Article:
Why do Americans have such a seemingly insatiable appetite for biographies about Thomas Jefferson, John Adams, James Madison and other Founding Fathers?
One reason, perhaps, is that many of us seek to understand which religious values and secular principles united us in the first place. The nastier our cultural wars, the more we try to recover the political ideals that shaped our young republic. The more imperial our foreign policy, the more we ponder our first president's warning to avoid foreign entanglements. The more secretive our government becomes, the more we strive to comprehend the Founding Fathers' commitment to freedom and civil liberties.
But what about the Founding Mothers? Do they have anything to teach us about the dreams of those who fought for independence and, by extension, about our political era? Absolutely, but women were not in a position to write the documents that gave birth to a new nation. Still, their participation in the American Revolution and the founding of the nation was critical to the creation of a democratic republic.
Carol Berkin, who has written distinguished scholarly studies of the Revolutionary War era, is the ideal historian to offer the general reader a concise and accessible story with "Revolutionary Mothers." Using a novelist's eye for detail, plot and character, Berkin vividly recounts Colonial women's struggles for independence for their nation and, sometimes, for themselves.
Berkin largely focuses on ordinary women who endured what was a home-front war, a civil war and a military occupation. Every choice women made had political consequences. By boycotting British goods and spinning their own cloth, they helped the Colonies survive an eight-year war. With their men away in combat, they kept their families alive by managing the farms and businesses. They also helped to finance a fledgling government, wrote propaganda broadsides, sewed shirts for soldiers, infiltrated enemy lines as spies, joined the army dressed as men and suffered deprivation when British troops seized all their livestock and looted their household possessions.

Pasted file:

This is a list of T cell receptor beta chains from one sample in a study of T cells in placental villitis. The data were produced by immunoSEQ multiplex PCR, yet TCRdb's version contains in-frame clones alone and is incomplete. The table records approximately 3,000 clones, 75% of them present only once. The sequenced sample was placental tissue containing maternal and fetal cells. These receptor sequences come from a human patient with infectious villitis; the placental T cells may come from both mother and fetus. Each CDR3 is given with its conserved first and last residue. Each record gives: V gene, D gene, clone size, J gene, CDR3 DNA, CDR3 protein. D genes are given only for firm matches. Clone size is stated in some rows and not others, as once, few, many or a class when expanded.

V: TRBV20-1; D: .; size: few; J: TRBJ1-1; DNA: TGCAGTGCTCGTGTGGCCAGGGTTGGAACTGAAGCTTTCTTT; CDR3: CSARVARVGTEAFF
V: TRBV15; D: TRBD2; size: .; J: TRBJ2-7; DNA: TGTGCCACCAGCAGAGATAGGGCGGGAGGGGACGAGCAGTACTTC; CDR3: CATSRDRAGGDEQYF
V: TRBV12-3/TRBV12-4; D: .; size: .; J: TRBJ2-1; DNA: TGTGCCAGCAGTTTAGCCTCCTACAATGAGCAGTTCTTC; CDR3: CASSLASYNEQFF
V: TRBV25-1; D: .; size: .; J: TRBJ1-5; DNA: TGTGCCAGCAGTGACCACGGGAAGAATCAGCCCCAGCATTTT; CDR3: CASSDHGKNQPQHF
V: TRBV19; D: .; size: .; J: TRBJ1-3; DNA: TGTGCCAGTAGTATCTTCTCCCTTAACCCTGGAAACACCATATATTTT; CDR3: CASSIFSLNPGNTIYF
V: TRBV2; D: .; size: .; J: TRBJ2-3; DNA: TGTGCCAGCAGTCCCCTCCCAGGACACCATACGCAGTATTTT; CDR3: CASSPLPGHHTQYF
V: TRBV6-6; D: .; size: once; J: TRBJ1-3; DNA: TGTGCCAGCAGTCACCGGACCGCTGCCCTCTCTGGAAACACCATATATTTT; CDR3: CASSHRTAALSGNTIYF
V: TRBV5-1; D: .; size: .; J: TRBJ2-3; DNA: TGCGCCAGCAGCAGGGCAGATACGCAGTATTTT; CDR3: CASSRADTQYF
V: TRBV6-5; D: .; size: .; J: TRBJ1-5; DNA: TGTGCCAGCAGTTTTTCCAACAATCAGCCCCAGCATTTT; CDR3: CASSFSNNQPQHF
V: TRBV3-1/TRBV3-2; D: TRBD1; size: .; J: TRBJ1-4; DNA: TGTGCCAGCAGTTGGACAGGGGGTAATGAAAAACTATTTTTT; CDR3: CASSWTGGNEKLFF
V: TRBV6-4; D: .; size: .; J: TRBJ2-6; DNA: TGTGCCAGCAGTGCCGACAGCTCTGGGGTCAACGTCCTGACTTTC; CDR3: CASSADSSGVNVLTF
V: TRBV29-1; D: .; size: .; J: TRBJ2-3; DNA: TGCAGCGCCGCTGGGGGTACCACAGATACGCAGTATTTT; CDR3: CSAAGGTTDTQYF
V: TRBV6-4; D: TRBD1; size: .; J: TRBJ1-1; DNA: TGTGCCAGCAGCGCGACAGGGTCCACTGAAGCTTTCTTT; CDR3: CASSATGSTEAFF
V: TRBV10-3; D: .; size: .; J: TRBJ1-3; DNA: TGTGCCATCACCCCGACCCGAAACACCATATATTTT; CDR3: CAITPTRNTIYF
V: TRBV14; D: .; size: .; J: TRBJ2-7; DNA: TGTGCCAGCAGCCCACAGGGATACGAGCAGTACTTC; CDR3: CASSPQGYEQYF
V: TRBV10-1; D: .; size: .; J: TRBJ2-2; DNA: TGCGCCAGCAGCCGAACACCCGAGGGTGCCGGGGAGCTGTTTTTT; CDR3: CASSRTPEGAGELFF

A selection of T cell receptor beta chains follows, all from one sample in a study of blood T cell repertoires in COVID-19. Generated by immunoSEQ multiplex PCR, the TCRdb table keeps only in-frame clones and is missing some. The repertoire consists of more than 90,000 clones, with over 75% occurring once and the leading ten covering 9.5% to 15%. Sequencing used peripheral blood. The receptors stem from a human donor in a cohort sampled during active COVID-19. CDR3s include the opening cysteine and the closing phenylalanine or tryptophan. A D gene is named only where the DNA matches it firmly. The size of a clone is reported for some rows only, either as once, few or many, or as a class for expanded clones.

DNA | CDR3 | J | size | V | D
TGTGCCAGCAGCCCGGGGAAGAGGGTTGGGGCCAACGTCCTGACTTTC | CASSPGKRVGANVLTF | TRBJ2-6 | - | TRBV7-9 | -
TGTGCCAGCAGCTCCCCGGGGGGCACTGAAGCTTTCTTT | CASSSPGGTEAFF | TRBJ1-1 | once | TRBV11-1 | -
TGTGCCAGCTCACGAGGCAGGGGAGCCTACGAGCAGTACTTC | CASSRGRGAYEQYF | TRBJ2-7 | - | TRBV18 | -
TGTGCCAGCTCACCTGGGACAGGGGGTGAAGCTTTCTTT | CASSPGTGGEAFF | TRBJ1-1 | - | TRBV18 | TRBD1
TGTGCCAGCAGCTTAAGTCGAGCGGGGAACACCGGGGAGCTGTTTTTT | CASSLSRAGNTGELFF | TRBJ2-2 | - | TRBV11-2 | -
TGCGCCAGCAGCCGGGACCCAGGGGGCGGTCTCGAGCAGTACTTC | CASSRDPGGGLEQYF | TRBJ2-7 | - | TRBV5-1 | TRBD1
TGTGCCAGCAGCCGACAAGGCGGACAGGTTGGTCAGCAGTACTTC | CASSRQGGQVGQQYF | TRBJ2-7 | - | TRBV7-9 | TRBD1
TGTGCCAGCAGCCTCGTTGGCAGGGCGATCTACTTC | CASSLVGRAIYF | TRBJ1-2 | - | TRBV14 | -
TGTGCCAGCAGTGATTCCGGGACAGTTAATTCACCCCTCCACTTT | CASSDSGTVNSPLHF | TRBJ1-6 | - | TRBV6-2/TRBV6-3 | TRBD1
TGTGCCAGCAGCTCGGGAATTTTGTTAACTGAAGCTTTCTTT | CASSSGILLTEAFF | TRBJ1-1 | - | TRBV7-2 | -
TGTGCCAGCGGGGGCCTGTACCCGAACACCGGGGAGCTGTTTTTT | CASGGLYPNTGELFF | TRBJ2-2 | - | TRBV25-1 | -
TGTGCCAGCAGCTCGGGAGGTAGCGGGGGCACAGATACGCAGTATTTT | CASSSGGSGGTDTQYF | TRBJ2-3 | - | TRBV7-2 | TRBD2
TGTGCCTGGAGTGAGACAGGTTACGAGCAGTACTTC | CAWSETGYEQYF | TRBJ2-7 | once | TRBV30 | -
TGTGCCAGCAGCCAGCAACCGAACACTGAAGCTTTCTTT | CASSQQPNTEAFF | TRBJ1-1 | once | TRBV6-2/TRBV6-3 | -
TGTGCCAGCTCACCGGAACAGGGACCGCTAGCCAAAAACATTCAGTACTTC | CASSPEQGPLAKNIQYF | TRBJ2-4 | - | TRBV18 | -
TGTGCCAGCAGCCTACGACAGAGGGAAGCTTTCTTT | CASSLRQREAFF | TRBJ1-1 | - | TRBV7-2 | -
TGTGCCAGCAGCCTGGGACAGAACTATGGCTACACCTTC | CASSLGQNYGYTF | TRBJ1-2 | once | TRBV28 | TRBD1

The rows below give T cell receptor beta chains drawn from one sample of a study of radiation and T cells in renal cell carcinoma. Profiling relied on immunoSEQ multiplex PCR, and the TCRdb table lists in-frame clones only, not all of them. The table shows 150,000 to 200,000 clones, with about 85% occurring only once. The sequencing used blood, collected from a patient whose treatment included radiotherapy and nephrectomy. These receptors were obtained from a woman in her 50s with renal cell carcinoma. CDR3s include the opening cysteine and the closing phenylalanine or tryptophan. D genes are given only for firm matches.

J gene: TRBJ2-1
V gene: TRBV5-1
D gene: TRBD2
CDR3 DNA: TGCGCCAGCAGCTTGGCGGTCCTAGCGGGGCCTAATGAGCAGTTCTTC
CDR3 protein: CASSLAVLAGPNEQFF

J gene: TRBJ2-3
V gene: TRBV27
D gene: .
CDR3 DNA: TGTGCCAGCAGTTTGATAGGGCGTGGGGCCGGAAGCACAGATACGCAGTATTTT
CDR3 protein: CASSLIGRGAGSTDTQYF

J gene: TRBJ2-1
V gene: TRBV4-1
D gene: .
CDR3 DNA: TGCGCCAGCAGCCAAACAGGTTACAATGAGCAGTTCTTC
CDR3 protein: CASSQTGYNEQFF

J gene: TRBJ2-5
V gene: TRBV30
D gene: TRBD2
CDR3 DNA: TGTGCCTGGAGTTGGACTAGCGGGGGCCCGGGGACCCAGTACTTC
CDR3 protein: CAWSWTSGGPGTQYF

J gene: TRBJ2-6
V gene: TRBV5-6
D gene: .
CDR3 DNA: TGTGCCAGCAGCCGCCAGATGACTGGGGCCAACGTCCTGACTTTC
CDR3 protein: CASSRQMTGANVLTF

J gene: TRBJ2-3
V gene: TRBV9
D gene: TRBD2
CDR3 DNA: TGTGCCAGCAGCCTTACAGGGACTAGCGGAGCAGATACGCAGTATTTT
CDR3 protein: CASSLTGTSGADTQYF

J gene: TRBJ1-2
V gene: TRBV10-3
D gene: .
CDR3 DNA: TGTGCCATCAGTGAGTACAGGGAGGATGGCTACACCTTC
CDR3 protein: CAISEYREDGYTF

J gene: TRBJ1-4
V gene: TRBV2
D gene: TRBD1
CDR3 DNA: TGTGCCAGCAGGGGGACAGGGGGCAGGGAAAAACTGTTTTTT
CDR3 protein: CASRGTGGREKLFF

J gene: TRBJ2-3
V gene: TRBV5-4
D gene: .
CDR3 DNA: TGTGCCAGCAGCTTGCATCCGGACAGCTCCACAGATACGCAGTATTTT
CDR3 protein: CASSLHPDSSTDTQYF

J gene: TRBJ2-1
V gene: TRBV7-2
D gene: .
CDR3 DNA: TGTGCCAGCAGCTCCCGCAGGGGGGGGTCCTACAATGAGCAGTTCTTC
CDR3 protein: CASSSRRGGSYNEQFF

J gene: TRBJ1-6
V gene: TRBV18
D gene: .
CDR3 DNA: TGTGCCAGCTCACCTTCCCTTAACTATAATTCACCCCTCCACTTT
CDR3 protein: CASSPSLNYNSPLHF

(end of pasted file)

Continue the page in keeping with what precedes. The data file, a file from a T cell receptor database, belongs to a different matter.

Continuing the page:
Countless women also were the victims of gang rapes, but most hid their shameful secret from public view. Like so many soldiers throughout history, British troops viewed Colonial women as the spoils of war. "The fair nymphs of this isle are in wonderful tribulation," wrote Lord Rawdon, a British officer stationed on Staten Island, "as the fresh meat our men have got here has made them as riotous as satyrs. A girl cannot step into the bushes without running the most imminent risk of being ravished, and they are so little accustomed to these vigorous methods that they don't bear them with proper resignation." He then praised one woman for her sophistication "in not complaining after 7 men raped her."
The American Revolution, as Berkin reminds us, left in its wake "widows and mourning mothers, disabled veterans, African Americans separated from their families, Indians in danger of losing their lands, a colossal war debt, pockets of economic depression, and a host of political problems that would not be addressed until the constitution convention of 1787."
That was not its only legacy. Most revolutions or civil wars have inspired a small group of educated women to scrutinize their former lives with new eyes and, as part of creating a new society, to enhance the status and lives of women. The American Revolution was no exception.
In a letter to her husband on March 31, 1776, Abigail Adams famously wrote, "I desire you would remember the ladies…. Do not put such unlimited power into the hands of the husbands. Remember all men would be tyrants if they could…. We are determined to foment a rebellion, and will not hold ourselves bound by any laws in which we have no voice or representation."